As I have spent a recent time over in the Holy Spirit, praying in other tongues, it has come to my attention that I need to go to Mobile, Alabama, and pray over the land, to cleanse it from the defilements resulting in the innocent bloodshed of the Choctaws at the hands of the Spanish conquistador De Soto.
For those of you unfamiliar with why I do this, know that I am committed to a move of the Holy Spirit in the United States of America, and if you have been to many prayer meetings, you have heard quoted:
2 Chronicles 7:14New International Version (NIV)
14 if my people, who are called by my name, will humble themselves and pray and seek my face and turn from their wicked ways, then I will hear from heaven, and I will forgive their sin and will heal their land.
Ever thought about the land itself needing healing?
It can be defiled by innocent bloodshed:
They shed innocent blood, the blood of their sons and daughters, whom they sacrificed to the idols of Canaan, and the land was desecrated by their blood.
Only the blood of Jesus, applied by faith can do this…
For more thoughts on this, read my article: https://chrisaomministries.wordpress.com/2014/09/17/redeeming-the-land-2/
It is my intention to travel to Mobile, Alabama to the site of the Choctaw massacre of 1540 where an estimated 11,000 Choctaw were killed in battle defending their home. No date for this trip is yet set. If you would like to join me, please either call or text me at 918 851 4070, or email: email@example.com.
For more information, please read the historical account:
History of the Choctaw, Chickasaw and Natchez Indians – Horatio Bardwell Cushman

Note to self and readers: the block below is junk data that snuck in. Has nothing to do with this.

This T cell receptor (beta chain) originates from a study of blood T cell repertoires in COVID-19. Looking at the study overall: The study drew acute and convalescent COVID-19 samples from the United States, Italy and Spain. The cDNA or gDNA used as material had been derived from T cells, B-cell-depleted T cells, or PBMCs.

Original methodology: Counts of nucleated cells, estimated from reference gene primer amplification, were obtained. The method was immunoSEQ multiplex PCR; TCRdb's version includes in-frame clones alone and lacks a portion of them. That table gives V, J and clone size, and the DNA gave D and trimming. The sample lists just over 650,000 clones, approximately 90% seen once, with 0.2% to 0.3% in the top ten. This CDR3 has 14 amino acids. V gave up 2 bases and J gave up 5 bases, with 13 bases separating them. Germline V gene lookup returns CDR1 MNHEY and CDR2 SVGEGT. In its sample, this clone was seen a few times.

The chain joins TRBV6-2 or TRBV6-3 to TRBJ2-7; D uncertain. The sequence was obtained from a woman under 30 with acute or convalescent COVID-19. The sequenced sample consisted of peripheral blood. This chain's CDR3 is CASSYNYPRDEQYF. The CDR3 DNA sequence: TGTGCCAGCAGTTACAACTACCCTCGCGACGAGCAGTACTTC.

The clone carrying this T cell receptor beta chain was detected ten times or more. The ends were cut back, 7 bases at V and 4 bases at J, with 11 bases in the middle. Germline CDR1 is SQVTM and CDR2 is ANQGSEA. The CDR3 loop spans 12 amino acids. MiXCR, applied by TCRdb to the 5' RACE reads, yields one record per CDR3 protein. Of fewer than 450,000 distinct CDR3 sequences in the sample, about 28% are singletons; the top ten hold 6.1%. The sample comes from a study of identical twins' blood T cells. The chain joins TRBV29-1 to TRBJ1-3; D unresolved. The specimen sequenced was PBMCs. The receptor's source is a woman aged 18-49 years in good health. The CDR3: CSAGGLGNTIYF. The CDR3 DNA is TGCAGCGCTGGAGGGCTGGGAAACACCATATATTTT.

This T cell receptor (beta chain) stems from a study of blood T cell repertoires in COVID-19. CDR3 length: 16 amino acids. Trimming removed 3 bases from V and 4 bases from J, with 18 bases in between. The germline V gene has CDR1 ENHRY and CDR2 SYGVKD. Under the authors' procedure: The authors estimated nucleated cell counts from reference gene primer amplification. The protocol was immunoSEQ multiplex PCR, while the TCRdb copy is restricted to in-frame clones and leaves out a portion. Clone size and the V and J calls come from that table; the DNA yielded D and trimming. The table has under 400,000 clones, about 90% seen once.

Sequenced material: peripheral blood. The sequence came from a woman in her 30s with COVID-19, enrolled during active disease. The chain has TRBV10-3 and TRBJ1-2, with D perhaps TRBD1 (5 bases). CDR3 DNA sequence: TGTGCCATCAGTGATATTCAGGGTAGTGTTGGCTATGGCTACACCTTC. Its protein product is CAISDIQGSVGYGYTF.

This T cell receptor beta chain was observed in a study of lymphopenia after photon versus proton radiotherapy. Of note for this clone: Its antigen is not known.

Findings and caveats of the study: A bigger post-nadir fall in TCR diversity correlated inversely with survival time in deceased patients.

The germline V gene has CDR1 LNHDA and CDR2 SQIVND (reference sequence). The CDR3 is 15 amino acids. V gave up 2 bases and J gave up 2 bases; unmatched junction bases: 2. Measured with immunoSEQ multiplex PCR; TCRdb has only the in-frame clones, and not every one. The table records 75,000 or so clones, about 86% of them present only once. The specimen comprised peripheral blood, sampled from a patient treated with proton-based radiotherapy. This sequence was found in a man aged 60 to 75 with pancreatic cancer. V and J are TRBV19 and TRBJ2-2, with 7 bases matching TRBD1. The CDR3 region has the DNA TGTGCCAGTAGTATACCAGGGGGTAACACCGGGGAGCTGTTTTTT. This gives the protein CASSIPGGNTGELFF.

The Choctaws were first made known to the European world by the journalists of that memorable adventurer, Hernando De Soto, who invaded their territory October, 1540, and introduced the civilized (so-called) race of mankind to the Choctaws in the following manner: A manly young Indian of splendid proportions, and with a face extremely attractive and interesting, visited De Soto after he had left Tallase. He was the son of Tuscaloosa (corruption of the Choctaw words territories extended to the distant Tom big bee in the west. (Tom big bee is a corruption of the Choctaw words Itombi, box, ikbi, maker), a name given to a white man, it is said, who, at an early day, settled on the banks of the river and made boxes for the Choctaws, in which were placed the bones of their dead, which will be particularly noticed elsewhere. The young warrior bore an invitation from his father to De Soto to visit him at his capital. The next day De Soto, advancing to within six miles of where the great chief awaited him, made a halt, and sent Louis de Mascosso with fifteen horsemen to inform Tush ka Lusa of his near approach. Mascosso and his troopers soon appeared before Tush ka Lusa, who was seated upon an emin ence commanding a broad and delightful view. He was a man of powerful stature, muscular limbs, yet of admirable proportions, with a countenance grave and severe, yet handsome. When De Soto arrived Tush ka Lusa arose and advanced to meet him with a proud and haughty air, and said: “Great Chief; I receive you as a brother, and welcome you to my country. I am ready to comply with your requests.” After a few preliminaries, in company with Tush ka Lusa and his followers, De Soto took up his line of march for Mobila the capital of the mighty chief. (Mobila is a corruption of the two Choctaw words moma, all, binah, a lodge, literally a Choctaw word Pi-a-chih, to care for us), they passed through many populous towns, well stored with corn, beans and other provisions. On the fourth morning, De Soto, with a hundred cavalry and as many infantry, made a forced march with Tush ka Lusa in the direction of Mobila, leaving Mascosso to bring up the rear. At eight o’clock the same morning, October 18th, 1540, De Soto and Tush ka Lusa reached the capital. It stood by the si de of a large river, upon a beautiful plain, and consisted of e ighty handsome houses, each large enough to contain a thousand men, and all fronting a large public square. Dodge says in his book styled “Our Wild Indians” that “The aboriginal inhabitants of the North American continent, have never at any time exceeded half a million souls;” yet according to De Soto’s journalists who were with him in his memorable raid, Mobila alone, “consisted of eighty handsome houses, each large enough to contain a thousand men;” and if each house contained Dodge’s “several families consisting of men, with two or three wives, and children of all ages and sexes, occupy for all purposes one single lodge of 12 or 15 feet in diameter what must have been the number of indabitants in Mobila with “80 handsome houses, each large enough to contain a thousand men” with two, three, or more wives, and children The reader can make the calculation at his own leisure; though it seems Mobila alone contained over half the number of souls that Dodge allows for the entire continent, “at one time.” A high wall surrounded the town, made of immense trunks of trees set close together and deep in the ground, and made strong with heavy cross timbers interwoven with large vines. A thick mud plaster, resembling handsome masonry, concealed the wood work, while port-holes were abundant, together with towers, capable of holding eight men each, at the distance of fifteen paces apart. There were two gates leading into the town, one on the east, the other on the west. De Soto and Tush ka Lusa were escorted into the great public square with songs and chants, and the dancing of beautiful Indian girls. They alighted from their horses, and were given seats under a canopy of state. Having remained seated for a short time, Tush ka Lusa now requested that he should no longer be held as a hostage; to which De Soto giving no heed, the indignant chief at once arose and walked off with an independent attitude to where a group of his warriors stood. De Soto had scarcely recovered from his surprise at the independent conduct of Tush ka Lusa, when Jean Ortez followed the chief and stated that breakfast awaited him at De Soto’s table; but he refused to return, and added, “If of my territory.” At this juncture De Soto secretly sent word to his men to be prepared for an attack. Then, hoping to prevent an attack until he could again get in possession of the chief, De Soto advanced toward him with assumed smiles and words of friendship, but Tush ka Lusa scornfully turned his back upon him, and was soon hidden among the multitude of now highly excited warriors. Just then a warrior rushed out of a house, denouncing the Spaniards as robbers and murderers and declared that they should no longer impose on their chief, by holding him as a prisoner. His words so enraged Baltaserde Gallagas, that he cut the warrior in twain with one sweep of his broad sword. At the sight of their slain warrior, the Choctaws, with their defiant war-whoop, at once rushed upon De Soto and his men. De Soto, placing himself at the head of his men, fighting and retreating, slowly made his way out of the town into the plain; and continued to retreat until he had reached a considerable distance upon the plain. In the mean time the troopers rushed to secure their horses, which had been tied outside of the walls. The Choctaws at once knocked the chains from the hands and feet of the Indian prisoners whom De Soto had brought with him, giving them weapons bade them help destroy the perfidious strangers. In the first rush the Choctaws killed five of the Spaniards, who had good fortune in dense masses before the gate. At that moment, De Soto with his cavalry, closely followed by his infantry, made a fearful charge upon the disordered mass of the Choctaws, who were still on the outside of the enclosures, and with a terrible slaughter drove them back into the town. Immediately the Choctaws rushed to the port-holes and towers, and hurled clouds of arrows and spears upon the Spaniards, and again drove them from the walls. Seeing the Spaniards again retreat, again the Choctaws rushed through the gate and fearlessly attacked the Spaniards fighting them hand to hand and face to face. Three long hours did the battle rage, the Spaniards now retreating, then the Choctaws. Like a spectre De Soto seemed every where hewing down on the right and left, as if his arm could never tire. That sword, which had been so often stained with the blood of the South American, was now red with that of the North American, a still braver race. Above the mighty din was heard the voice of Tush ka Lusa encouraging his warriors; his tomahawk, wielded by his muscular arm, ascended and descended in rapid strokes, like a meteor across a starry sky. But could the feeble bow and arrow and the tomahawk avail against the hug e lance and broad-sword? What the unprotected body of the Choctaw warrior against the steel clad body of the Spanish soldier? At the enclosure of their town, closing the gates after them; and at the same time the Spaniards made a desperate charge against the gates and walls, but were met with showers of arrows and other missiles. But the infantry, protected by their bucklers, soon hewed the gates to pieces with their battle-axes, and rushed into the town, while the cavalry remained on the outside to cut to pieces all who might attempt to escape. Then began a carnage too awful to relate. The Choctaws fought in the streets, in the square, from the house top, and walls; and though the ground was covered with their dead and dying relatives and friends, still no living one entreated for quarter. Hotter and hotter, and more bloody waxed the desperate conflict. Often the Choctaws drove the Spaniards out of the town, but to see them return again with demoniac fury. To such a crisis had the battle now arrived, that there could be no idle spectators; and now were seen women and girls contending side by side with the husbands, fathers and brothers, and fearlessly sharing in the dangers and in the indiscriminate slaughter. At length the houses were setson fire, and the wind blew the smoke and flames in all directions adding horror to the scene. The flames ascended in mighty volumes. The din of strife began to grow fainter. The sun weut down, seemingly to rejoice in withdrawing from the sickening was in ruins, and her people slain. For nine long hours had the battle raged. Eighty-two Spaniards were killed and forty-five horses. But alas, the poor Choctaws, who participated in the fight were nearly all slain. Garcellasso asserts that eleven thousand were slain; while the “Portuguese Gentleman” sets the number at twenty five hundred within the town alone. Assuming a point between the two, it is reasonable to conclude that six thousand were killed in and outside of the town. Tushka Lusa perished with his people. After the destruction of Mobila, De Soto remained a few days upon the plains around the smoking town; sending out foraging parties, who found the neighboring villages well stocked with provisions. In all these foraging excursions, females of great beauty were captured, and added to those taken at the close of the battle. On Sunday the 18th of November, 1540, this monster and his fiendish crew took their departure from the smouldering ruins of Mobila, and its brave but murdered inhabitants; and with the poor Mobila girls, at whose misfortunes humanity weeps, resumed their westward march.” Thus the Europeans introduced themselves to the Native Americans nearly four centuries ago as a race of civilized and Christian people, but proving themselves to be a race of fiends utterly void of every principle of virtue the Europeans as a race unknown to civilization and Christianity, yet proving themselves possessed of many virtues that adorn man, together with a spirit of as true and noble patriotism, martyrs upon the altar of liberty, that has never been surpassed. I challenge history to show a nation whose people ever displayed a more heroic courage in defense of their country and homes than did Tushka Lusa and his brave people in defending their town Mama-binah. They exposed their naked breasts to the keen lances and swords of those iron-clad Spaniards with but stone and bone-tipped spears and the feeble bow and arrow, which were but as toy pistols against the deadly Winchester rifle of the present day; and heroically stood face to face with their terrible foes with their frail weapons and disputed every inch of ground, and yielded only when none was left to fight. That they should have killed eighty two of the Spaniards with their feeble weapons is truly astonishing, proving conclusively that had they been on equal footing with the Spaniards, not a Spaniard would have survived to tell the tale of their complete destruction.